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America’s “Exorbitant Privilege” and the Debt Ceiling

US Capitol Building

America and other large economies around the world face looming fiscal challenges. Debts and deficits have grown, and populations are aging rapidly. This is true of the US, Europe, Japan, and China, among others. Action is needed to address the growing threat this fiscal situation poses, and the sooner thoughtful, incremental plans are put in place, the less painful the bending of trend lines will be. Small changes now can result in huge impacts in the next 30-50 years. In short, there is no cause for recession-inducing economic shock therapy if thoughtful, bipartisan policies are enacted now.

Of all the countries facing these challenges, the US is perhaps the best positioned to address them for two reasons. The first is that the US private sector is incredibly productive and innovative. It generates an enormous national income or GDP to service its debt and other obligations. Liabilities are rising, but the US has strong sources of payment.

The second reason the US is well-positioned to deal with future fiscal crises is because the US dollar is the world’s reserve currency. American companies don’t need to think as much about currency risk because global trade is conducted using the dollar. For other countries to avoid the risks of conducting trade in the dollar, they need to maintain some dollar reserves, typically in the form of US treasury bonds. This gives the US an “exorbitant privilege”. It creates enduring demand for the US dollar and for US government debt. When there’s lots of demand for US government debt and confidence in the US government’s ability to repay its debt, the US can borrow very inexpensively.

This brings us to the topic of this article: the debt ceiling. While we share the concern of many surrounding the future fiscal challenges of the US and other countries, we are concerned that many in Congress are not fully appreciating the costs and potential future ramifications of using our exorbitant privilege, our status as the reserve currency of the world, as a bargaining chip. Our status as the reserve currency and the safest global asset are crucial to maintaining low borrowing and interest costs and for our efforts to improve the fiscal trends lines.

We are currently witnessing what happens when US borrowing costs go up, as interest rates have increased this year. According to The Economist magazine, “America will spend more on debt interest this year, as a share of GDP, than at any time so far this century; by 2030 the bill will be at an all-time high, even if rates fall as markets expect.” America’s creditworthiness is our secret weapon. We cannot allow it to be called into question.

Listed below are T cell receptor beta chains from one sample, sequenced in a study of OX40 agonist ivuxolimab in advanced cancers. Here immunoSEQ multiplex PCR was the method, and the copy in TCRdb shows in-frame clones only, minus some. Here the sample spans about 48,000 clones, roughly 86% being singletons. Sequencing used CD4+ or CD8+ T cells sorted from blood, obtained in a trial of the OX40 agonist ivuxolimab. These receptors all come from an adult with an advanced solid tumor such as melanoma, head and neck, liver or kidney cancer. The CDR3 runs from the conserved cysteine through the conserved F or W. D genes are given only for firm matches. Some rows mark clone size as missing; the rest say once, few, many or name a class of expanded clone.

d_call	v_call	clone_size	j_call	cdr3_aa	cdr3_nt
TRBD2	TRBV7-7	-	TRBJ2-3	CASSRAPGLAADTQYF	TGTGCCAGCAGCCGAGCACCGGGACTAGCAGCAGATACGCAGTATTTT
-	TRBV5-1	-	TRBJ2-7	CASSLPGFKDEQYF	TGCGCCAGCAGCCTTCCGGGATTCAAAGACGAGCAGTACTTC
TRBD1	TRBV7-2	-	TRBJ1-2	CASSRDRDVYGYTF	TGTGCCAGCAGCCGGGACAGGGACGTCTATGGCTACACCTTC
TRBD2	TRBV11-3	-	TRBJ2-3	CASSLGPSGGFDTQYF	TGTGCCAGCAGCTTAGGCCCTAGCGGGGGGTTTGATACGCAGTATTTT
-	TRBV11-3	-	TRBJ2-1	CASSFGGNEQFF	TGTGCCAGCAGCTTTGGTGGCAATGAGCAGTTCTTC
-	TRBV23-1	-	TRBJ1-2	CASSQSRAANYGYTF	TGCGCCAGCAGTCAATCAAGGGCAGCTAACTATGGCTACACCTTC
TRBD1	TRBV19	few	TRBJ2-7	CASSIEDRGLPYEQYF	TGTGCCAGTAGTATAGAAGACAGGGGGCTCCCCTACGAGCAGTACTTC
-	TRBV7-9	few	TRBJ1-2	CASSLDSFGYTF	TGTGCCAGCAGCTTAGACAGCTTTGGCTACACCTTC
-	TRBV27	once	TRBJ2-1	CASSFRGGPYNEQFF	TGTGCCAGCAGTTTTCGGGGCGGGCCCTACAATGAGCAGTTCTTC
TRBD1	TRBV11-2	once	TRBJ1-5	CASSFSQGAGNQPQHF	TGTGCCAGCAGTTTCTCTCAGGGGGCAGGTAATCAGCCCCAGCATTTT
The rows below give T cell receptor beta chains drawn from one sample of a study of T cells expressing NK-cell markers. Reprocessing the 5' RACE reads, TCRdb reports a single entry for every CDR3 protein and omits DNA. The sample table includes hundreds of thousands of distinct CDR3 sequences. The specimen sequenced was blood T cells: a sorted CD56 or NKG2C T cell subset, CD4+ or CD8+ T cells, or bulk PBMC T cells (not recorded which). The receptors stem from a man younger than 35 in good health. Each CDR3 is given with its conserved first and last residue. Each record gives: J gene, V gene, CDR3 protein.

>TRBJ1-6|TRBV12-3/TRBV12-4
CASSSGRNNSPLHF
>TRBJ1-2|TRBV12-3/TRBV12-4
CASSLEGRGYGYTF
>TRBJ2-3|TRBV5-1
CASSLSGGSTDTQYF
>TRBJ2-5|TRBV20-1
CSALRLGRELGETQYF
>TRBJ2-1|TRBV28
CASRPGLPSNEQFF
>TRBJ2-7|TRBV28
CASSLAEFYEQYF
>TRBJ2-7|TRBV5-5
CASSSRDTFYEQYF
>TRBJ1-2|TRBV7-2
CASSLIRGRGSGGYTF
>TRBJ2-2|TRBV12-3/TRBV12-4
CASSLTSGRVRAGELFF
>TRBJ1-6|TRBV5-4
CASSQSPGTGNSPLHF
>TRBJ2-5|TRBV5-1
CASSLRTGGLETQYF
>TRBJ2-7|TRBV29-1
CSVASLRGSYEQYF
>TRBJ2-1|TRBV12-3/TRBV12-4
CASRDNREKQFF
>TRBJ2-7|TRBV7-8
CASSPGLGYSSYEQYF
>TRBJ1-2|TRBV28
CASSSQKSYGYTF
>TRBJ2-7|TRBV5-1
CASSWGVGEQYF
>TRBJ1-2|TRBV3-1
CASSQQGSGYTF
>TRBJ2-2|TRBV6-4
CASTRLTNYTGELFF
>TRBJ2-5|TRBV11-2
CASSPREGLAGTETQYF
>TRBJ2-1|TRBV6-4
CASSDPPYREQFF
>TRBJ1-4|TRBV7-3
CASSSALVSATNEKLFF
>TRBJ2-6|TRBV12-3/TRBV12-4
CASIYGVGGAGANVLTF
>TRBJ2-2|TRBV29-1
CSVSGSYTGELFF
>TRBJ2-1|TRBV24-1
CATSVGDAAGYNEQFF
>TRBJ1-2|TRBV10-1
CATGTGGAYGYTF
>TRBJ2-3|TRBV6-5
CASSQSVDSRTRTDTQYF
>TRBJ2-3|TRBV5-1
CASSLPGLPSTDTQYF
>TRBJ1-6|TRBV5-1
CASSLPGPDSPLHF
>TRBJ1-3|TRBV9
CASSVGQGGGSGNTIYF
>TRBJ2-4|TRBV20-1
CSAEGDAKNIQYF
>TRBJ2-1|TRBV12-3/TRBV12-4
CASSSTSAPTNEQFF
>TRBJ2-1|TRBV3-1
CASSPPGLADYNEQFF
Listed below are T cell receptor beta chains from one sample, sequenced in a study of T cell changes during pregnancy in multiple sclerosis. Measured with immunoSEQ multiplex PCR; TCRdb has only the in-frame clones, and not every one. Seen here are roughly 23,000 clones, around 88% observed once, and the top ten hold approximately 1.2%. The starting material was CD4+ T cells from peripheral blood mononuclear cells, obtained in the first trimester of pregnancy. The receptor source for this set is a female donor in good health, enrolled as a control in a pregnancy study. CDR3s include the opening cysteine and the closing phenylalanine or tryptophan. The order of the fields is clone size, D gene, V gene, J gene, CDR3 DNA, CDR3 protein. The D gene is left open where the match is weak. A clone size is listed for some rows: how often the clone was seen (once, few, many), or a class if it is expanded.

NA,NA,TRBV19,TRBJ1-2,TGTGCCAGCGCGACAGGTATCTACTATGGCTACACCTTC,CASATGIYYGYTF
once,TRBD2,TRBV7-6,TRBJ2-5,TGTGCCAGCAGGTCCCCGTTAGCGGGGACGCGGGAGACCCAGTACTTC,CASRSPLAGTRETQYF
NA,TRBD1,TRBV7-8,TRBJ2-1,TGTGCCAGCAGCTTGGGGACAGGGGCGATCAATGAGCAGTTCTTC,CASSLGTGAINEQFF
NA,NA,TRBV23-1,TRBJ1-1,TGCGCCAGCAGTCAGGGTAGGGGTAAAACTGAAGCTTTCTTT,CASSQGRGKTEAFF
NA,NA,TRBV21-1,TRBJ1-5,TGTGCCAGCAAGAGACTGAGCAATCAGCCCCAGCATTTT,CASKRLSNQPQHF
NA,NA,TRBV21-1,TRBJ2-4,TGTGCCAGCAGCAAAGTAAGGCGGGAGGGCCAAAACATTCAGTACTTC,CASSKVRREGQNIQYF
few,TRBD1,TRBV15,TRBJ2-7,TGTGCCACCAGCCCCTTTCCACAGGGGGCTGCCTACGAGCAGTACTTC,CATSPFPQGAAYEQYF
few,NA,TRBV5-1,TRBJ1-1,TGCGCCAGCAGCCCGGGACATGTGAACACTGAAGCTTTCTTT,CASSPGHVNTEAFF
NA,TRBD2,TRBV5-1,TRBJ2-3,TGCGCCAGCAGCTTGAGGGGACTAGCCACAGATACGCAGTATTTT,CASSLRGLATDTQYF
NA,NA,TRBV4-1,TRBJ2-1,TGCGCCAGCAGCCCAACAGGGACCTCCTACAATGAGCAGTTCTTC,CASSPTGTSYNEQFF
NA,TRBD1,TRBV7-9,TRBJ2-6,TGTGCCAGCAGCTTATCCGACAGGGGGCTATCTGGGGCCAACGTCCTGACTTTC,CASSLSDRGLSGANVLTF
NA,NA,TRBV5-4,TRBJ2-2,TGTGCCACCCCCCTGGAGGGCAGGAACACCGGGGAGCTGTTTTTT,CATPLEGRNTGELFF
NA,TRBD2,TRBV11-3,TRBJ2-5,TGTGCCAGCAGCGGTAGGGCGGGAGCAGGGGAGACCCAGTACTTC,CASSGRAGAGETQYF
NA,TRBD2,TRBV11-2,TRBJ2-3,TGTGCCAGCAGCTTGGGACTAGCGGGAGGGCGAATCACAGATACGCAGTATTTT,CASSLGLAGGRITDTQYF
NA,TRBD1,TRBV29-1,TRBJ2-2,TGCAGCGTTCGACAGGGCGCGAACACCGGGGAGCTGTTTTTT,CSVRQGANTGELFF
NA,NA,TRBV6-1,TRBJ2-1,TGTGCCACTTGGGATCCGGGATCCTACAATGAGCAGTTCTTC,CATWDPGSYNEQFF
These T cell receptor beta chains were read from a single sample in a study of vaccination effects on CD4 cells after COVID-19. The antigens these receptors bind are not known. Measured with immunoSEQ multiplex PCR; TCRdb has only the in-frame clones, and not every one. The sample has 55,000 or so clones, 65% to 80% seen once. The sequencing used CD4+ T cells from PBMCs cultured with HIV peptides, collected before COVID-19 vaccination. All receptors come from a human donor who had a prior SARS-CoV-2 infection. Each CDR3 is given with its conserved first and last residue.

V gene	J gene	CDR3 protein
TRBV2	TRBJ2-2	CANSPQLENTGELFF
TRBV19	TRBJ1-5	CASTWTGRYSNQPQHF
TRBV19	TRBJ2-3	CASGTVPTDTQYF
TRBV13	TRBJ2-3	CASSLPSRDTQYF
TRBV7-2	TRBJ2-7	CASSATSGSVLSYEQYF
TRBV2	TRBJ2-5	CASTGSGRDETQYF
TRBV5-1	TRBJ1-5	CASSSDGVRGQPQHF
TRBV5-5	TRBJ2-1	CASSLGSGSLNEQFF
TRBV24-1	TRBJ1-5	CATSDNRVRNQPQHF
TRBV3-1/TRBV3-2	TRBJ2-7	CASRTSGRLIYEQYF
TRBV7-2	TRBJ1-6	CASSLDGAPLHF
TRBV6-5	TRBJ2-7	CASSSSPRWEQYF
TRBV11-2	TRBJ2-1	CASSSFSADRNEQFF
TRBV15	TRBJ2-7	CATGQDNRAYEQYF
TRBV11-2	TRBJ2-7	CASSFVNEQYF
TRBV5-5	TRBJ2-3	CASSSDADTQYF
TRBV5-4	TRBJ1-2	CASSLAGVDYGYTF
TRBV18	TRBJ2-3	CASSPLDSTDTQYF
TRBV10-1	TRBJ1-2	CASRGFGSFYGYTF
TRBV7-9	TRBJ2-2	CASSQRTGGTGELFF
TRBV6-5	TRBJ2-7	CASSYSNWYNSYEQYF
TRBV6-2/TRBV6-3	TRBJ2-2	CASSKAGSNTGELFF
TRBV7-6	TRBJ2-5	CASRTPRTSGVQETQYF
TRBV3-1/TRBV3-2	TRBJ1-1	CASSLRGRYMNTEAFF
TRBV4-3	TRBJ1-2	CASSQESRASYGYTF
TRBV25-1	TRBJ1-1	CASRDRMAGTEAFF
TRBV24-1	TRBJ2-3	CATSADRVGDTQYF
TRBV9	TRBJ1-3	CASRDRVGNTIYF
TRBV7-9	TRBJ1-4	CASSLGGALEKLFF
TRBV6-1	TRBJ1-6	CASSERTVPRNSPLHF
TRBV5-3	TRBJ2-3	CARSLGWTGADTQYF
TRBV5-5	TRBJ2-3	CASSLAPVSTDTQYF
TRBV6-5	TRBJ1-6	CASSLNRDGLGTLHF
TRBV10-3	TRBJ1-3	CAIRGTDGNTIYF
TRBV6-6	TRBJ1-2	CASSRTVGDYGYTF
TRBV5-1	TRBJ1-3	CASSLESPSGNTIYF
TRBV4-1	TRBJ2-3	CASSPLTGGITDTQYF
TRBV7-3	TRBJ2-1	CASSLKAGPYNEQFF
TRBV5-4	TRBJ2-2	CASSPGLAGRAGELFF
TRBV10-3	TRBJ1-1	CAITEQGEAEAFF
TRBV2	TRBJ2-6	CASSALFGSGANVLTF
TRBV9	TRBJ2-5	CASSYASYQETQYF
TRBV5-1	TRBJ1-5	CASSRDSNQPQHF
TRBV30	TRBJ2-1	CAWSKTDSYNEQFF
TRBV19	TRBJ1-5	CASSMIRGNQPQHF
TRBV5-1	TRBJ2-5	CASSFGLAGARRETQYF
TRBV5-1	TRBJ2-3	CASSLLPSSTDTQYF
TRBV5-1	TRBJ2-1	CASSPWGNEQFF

Stuart Gillin, an Investment Advisor based in our Tri-Cities office, and I traveled to the east coast on May 22 to meet with Baker Boyer clients, attend a conference that included an appearance by the Deputy Secretary of the Treasury, and to meet with a Legislative Correspondent in Cathy McMorris Rodgers office. During our meeting with Congresswoman Rodgers's representative, we received an update on current negotiations, we shared our concern about debts and deficits, we offered to be a resource for understanding what a default could mean for our clients and Congresswoman Rodgers constituents, and we expressed our concerns about the impact that default or even a potential default could mean both in the short-term and the long-term.

We still believe that the likelihood of default is low, and Congresswoman Rodgers’s representative suggested that a deal next week was increasingly likely. While grateful that progress does appear to be happening, it is vital that our elected representatives know that the short and long-term costs of using US creditworthiness as a bargaining chip are simply too high. If the worst happens, and there is no resolution next week, a recession is likely. Jobs will be lost. Volatility will hit markets, and unprepared investors will be impacted. US debt will be downgraded, and the US will likely face higher long-term financing costs. We need to address future fiscal challenges, but the debt ceiling is not the way to achieve that. The costs far outweigh the benefits.

Although the risk of default appears low and progress is being made, the Portfolio Management team at Baker Boyer has been proactively building resiliency into our portfolios. We recently reduced our overweight to stocks, increased the credit quality and duration of our bond portfolios, and are allowing for more cash to accumulate in money markets. We have been in close contact with our money market managers to ensure that they will have adequate liquidity, regardless of the outcome of negotiations, and we have been in regular contact with our bond fund managers to ensure they are taking appropriate steps to maintain high quality. We are well-prepared to weather a debt ceiling impasse in the unlikely event that one materializes after Memorial Day. Any resolution is expected to likely trigger a rally in risk assets, such as stocks, and we are well-positioned to capitalize on this as well.

If you have any questions, please reach out to a member of your team. As always, we are here to help.

About the Author

Image of John Cunnison

John Cunnison, CFA

Vice President
Chief Investment Officer